- Optimizing the chemical aspect of root canal irrigation
- Award date
- 20 December 2013
- Number of pages
- Document type
- PhD thesis
- Faculty of Dentistry (ACTA)
Root canal treatment is aimed at the removal of inflamed and infected tissue present in the root canal system. It will prevent the entrance of new microorganisms or nutrients in order to maintain or create a healthy environment around the root. There is sufficient evidence that shows that traditional endodontic therapy cannot make the root canal system completely free of bacteria. Moreover, it may not always result in complete healing of apical periodontitis, highlighting the need of optimizing the cleaning procedures.
In this thesis, new models and methodologies were examined to measure, to image and to compare the cleaning efficiency of various irrigation methods and solutions and to optimize the chemical aspect of root canal irrigation. Strategies for optimizing the chemical efficiency of NaOCl in contact with dentine were suggested by analyzing the effect of concentration, temperature, pH, laser and ultrasonic activated irrigation, irrigant refreshment and exposure time in the reaction rate of NaOCl. This work also brought new insight to the evolution of temperature and pH of irrigants during root canal therapy; on the occurrence of transient cavitation around sonic and ultrasonic activated endodontic instruments. Finally, the cleaning efficiency of different irrigation methods and solutions in confined accessory root canal anatomy was investigated with the introduction, in endodontic research, of a novel hydrogel model that mimics the biofilm viscoelastic properties.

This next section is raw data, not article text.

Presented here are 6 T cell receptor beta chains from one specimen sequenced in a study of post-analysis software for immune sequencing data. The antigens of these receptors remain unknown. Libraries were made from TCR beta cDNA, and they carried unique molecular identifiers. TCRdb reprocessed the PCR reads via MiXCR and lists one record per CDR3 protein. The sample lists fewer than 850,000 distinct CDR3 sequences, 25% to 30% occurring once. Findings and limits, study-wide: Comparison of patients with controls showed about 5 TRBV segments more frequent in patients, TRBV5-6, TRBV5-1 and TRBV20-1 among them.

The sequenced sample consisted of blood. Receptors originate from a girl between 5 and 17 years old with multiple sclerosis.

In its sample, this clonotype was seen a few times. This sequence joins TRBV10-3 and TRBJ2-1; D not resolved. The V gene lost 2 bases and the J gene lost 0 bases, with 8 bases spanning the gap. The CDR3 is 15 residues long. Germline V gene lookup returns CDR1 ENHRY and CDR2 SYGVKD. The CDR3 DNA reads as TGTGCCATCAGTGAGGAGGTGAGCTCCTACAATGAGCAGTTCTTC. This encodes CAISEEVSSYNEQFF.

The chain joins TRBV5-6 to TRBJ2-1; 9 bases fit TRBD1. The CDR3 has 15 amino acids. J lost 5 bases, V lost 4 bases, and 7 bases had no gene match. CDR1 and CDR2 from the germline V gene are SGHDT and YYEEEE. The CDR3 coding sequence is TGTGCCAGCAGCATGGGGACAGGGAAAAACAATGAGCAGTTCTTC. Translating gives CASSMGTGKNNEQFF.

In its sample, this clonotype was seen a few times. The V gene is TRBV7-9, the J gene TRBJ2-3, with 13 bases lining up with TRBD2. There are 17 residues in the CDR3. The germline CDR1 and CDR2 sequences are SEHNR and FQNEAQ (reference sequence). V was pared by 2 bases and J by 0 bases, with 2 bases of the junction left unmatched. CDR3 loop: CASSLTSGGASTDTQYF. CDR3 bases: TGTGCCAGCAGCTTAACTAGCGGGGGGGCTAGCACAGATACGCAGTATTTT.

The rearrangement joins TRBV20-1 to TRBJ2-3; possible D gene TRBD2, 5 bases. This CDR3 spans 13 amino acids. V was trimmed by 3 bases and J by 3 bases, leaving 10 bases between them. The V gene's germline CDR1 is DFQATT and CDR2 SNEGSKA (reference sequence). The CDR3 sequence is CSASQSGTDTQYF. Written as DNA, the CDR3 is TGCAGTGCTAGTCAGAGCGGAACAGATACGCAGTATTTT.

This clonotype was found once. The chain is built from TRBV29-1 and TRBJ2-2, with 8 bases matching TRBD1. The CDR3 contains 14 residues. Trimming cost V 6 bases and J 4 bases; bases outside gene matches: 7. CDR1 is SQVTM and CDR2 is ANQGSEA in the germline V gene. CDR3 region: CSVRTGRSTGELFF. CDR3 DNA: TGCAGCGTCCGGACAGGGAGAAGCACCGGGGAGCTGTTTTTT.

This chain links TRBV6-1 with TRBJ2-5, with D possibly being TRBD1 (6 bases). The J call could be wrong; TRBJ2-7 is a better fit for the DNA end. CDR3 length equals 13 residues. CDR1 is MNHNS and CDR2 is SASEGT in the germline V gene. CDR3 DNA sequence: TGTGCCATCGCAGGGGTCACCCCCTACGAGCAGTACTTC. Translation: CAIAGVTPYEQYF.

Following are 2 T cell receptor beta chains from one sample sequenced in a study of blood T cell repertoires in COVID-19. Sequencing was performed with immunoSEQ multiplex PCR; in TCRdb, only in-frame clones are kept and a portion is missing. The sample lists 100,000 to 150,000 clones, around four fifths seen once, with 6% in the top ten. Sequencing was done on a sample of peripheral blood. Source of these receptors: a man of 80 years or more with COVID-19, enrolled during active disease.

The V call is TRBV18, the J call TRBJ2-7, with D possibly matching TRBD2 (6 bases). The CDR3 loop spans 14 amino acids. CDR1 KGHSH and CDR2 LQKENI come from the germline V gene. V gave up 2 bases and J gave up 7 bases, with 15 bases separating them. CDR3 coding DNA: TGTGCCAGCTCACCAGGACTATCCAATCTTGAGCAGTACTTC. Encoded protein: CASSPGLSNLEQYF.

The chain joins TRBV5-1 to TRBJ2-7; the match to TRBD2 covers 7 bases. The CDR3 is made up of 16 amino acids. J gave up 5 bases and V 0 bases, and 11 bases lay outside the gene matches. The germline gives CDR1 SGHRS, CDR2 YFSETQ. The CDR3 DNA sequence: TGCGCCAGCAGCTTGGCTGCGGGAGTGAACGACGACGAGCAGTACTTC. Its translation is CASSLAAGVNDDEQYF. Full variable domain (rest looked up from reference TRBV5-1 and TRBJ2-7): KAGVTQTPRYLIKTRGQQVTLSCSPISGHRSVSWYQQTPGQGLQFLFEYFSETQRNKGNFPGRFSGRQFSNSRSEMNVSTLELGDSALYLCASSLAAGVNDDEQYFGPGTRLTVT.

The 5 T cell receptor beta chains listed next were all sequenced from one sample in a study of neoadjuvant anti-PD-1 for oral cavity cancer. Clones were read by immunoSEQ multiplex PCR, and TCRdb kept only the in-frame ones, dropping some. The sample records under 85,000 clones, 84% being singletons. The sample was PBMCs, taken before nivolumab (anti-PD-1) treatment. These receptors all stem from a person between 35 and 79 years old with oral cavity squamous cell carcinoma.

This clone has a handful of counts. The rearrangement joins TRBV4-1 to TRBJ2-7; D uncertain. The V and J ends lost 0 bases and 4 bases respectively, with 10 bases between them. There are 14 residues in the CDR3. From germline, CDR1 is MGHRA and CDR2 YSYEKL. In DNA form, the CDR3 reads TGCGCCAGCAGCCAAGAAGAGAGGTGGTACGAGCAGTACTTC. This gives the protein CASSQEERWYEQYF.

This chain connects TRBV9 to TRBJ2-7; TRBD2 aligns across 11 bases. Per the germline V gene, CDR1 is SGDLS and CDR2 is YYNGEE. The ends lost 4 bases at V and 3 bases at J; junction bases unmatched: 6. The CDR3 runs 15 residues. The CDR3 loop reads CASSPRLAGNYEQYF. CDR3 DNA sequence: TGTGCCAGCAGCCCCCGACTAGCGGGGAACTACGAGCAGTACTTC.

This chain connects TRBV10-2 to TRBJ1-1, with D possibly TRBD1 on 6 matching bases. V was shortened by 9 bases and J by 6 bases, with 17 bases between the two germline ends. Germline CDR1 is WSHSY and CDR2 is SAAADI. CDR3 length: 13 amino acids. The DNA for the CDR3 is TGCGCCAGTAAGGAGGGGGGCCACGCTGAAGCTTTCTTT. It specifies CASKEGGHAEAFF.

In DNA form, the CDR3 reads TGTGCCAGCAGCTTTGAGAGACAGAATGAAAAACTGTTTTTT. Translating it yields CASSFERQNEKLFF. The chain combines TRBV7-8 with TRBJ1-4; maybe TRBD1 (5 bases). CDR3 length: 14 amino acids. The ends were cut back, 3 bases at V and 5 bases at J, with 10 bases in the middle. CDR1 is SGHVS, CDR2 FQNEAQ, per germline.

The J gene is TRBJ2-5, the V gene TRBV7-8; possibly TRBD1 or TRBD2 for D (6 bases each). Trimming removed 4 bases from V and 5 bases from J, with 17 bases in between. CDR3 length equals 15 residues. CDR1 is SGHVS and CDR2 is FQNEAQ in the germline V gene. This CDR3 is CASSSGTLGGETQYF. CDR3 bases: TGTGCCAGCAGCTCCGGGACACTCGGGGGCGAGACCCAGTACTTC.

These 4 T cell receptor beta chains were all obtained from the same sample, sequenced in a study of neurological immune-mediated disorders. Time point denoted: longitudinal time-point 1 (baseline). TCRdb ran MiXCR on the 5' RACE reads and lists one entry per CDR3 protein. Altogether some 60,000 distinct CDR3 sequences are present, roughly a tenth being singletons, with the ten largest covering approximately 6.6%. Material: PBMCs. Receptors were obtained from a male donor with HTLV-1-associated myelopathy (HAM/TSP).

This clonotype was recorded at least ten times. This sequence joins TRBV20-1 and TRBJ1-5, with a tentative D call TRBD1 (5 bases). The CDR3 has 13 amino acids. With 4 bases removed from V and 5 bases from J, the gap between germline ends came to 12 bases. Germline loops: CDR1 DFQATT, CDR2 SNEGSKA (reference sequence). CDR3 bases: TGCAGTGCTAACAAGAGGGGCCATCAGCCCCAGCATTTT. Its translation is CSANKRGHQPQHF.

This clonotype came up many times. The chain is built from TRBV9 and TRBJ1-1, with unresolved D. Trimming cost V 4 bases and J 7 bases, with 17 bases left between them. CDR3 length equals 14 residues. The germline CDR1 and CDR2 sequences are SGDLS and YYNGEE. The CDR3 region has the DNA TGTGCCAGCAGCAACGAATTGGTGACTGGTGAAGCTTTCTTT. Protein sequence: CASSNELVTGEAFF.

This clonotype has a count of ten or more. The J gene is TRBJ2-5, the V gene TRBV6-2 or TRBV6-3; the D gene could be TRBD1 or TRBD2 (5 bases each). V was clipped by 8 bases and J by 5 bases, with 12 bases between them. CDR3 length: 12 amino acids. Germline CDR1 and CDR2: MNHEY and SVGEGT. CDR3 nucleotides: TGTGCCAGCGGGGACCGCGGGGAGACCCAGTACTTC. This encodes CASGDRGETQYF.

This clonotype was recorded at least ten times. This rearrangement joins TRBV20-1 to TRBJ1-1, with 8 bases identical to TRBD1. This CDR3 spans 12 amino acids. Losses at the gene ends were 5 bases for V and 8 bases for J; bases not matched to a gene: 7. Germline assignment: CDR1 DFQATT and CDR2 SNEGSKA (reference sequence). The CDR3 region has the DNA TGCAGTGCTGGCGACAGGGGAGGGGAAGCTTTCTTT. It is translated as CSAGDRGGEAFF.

The results reported in this thesis, contribute to the scientific and clinical awareness of the mechanical and chemical aspects of irrigation, which may lead to a better clinical outcome.
- Cover title: Optimizing the chemical aspects of root canal irrigation.
Research conducted at: Universiteit van Amsterdam